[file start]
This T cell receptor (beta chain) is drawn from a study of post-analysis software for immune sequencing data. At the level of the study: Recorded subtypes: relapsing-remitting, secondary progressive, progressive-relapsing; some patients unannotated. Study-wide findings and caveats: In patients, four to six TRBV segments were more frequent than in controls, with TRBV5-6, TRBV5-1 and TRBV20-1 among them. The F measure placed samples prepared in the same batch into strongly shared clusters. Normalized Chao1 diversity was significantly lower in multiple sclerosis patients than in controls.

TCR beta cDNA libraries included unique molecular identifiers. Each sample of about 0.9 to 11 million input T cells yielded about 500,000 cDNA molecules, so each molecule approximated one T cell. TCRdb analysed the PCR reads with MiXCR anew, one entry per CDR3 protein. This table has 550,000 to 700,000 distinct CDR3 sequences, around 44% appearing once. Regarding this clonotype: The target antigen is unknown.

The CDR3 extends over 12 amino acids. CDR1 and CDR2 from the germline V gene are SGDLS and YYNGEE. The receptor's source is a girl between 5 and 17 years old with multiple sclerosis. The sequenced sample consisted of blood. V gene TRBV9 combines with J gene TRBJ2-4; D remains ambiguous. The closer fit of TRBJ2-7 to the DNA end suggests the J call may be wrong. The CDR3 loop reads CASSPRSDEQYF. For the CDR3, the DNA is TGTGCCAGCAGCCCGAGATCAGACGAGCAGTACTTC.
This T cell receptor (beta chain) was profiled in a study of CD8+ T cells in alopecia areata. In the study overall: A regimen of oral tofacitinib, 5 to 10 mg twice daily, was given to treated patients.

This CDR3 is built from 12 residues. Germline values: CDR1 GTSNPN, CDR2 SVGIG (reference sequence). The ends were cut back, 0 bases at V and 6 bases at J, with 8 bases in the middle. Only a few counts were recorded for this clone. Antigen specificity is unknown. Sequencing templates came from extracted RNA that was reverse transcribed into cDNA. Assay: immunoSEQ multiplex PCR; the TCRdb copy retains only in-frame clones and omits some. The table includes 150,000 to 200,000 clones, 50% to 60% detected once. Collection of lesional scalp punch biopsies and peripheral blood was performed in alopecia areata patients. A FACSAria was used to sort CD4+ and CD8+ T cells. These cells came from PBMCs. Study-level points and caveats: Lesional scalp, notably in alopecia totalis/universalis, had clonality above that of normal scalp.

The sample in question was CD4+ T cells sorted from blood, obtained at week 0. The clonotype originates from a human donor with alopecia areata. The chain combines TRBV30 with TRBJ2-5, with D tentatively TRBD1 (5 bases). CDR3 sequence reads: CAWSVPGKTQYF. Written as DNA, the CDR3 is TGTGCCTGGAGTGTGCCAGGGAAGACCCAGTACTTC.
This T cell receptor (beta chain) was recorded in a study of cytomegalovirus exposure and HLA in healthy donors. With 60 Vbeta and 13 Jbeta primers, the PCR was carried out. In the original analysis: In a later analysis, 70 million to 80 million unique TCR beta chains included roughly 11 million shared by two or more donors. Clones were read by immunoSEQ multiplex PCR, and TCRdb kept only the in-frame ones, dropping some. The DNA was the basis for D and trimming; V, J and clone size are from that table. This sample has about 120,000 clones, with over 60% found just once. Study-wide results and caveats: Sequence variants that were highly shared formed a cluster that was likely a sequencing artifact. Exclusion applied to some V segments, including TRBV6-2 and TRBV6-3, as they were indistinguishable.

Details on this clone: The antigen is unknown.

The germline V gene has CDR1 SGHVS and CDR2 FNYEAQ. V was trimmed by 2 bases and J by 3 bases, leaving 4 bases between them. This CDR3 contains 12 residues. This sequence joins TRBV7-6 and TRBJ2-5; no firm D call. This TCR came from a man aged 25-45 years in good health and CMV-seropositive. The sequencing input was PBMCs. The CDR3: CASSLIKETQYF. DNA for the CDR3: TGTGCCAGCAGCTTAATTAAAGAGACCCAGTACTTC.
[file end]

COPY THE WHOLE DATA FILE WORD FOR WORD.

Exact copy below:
This T cell receptor (beta chain) is drawn from a study of post-analysis software for immune sequencing data. At the level of the study: Recorded subtypes: relapsing-remitting, secondary progressive, progressive-relapsing; some patients unannotated. Study-wide findings and caveats: In patients, four to six TRBV segments were more frequent than in controls, with TRBV5-6, TRBV5-1 and TRBV20-1 among them. The F measure placed samples prepared in the same batch into strongly shared clusters. Normalized Chao1 diversity was significantly lower in multiple sclerosis patients than in controls.

TCR beta cDNA libraries included unique molecular identifiers. Each sample of about 0.9 to 11 million input T cells yielded about 500,000 cDNA molecules, so each molecule approximated one T cell. TCRdb analysed the PCR reads with MiXCR anew, one entry per CDR3 protein. This table has 550,000 to 700,000 distinct CDR3 sequences, around 44% appearing once. Regarding this clonotype: The target antigen is unknown.

The CDR3 extends over 12 amino acids. CDR1 and CDR2 from the germline V gene are SGDLS and YYNGEE. The receptor's source is a girl between 5 and 17 years old with multiple sclerosis. The sequenced sample consisted of blood. V gene TRBV9 combines with J gene TRBJ2-4; D remains ambiguous. The closer fit of TRBJ2-7 to the DNA end suggests the J call may be wrong. The CDR3 loop reads CASSPRSDEQYF. For the CDR3, the DNA is TGTGCCAGCAGCCCGAGATCAGACGAGCAGTACTTC.
This T cell receptor (beta chain) was profiled in a study of CD8+ T cells in alopecia areata. In the study overall: A regimen of oral tofacitinib, 5 to 10 mg twice daily, was given to treated patients.

This CDR3 is built from 12 residues. Germline values: CDR1 GTSNPN, CDR2 SVGIG (reference sequence). The ends were cut back, 0 bases at V and 6 bases at J, with 8 bases in the middle. Only a few counts were recorded for this clone. Antigen specificity is unknown. Sequencing templates came from extracted RNA that was reverse transcribed into cDNA. Assay: immunoSEQ multiplex PCR; the TCRdb copy retains only in-frame clones and omits some. The table includes 150,000 to 200,000 clones, 50% to 60% detected once. Collection of lesional scalp punch biopsies and peripheral blood was performed in alopecia areata patients. A FACSAria was used to sort CD4+ and CD8+ T cells. These cells came from PBMCs. Study-level points and caveats: Lesional scalp, notably in alopecia totalis/universalis, had clonality above that of normal scalp.

The sample in question was CD4+ T cells sorted from blood, obtained at week 0. The clonotype originates from a human donor with alopecia areata. The chain combines TRBV30 with TRBJ2-5, with D tentatively TRBD1 (5 bases). CDR3 sequence reads: CAWSVPGKTQYF. Written as DNA, the CDR3 is TGTGCCTGGAGTGTGCCAGGGAAGACCCAGTACTTC.
This T cell receptor (beta chain) was recorded in a study of cytomegalovirus exposure and HLA in healthy donors. With 60 Vbeta and 13 Jbeta primers, the PCR was carried out. In the original analysis: In a later analysis, 70 million to 80 million unique TCR beta chains included roughly 11 million shared by two or more donors. Clones were read by immunoSEQ multiplex PCR, and TCRdb kept only the in-frame ones, dropping some. The DNA was the basis for D and trimming; V, J and clone size are from that table. This sample has about 120,000 clones, with over 60% found just once. Study-wide results and caveats: Sequence variants that were highly shared formed a cluster that was likely a sequencing artifact. Exclusion applied to some V segments, including TRBV6-2 and TRBV6-3, as they were indistinguishable.

Details on this clone: The antigen is unknown.

The germline V gene has CDR1 SGHVS and CDR2 FNYEAQ. V was trimmed by 2 bases and J by 3 bases, leaving 4 bases between them. This CDR3 contains 12 residues. This sequence joins TRBV7-6 and TRBJ2-5; no firm D call. This TCR came from a man aged 25-45 years in good health and CMV-seropositive. The sequencing input was PBMCs. The CDR3: CASSLIKETQYF. DNA for the CDR3: TGTGCCAGCAGCTTAATTAAAGAGACCCAGTACTTC.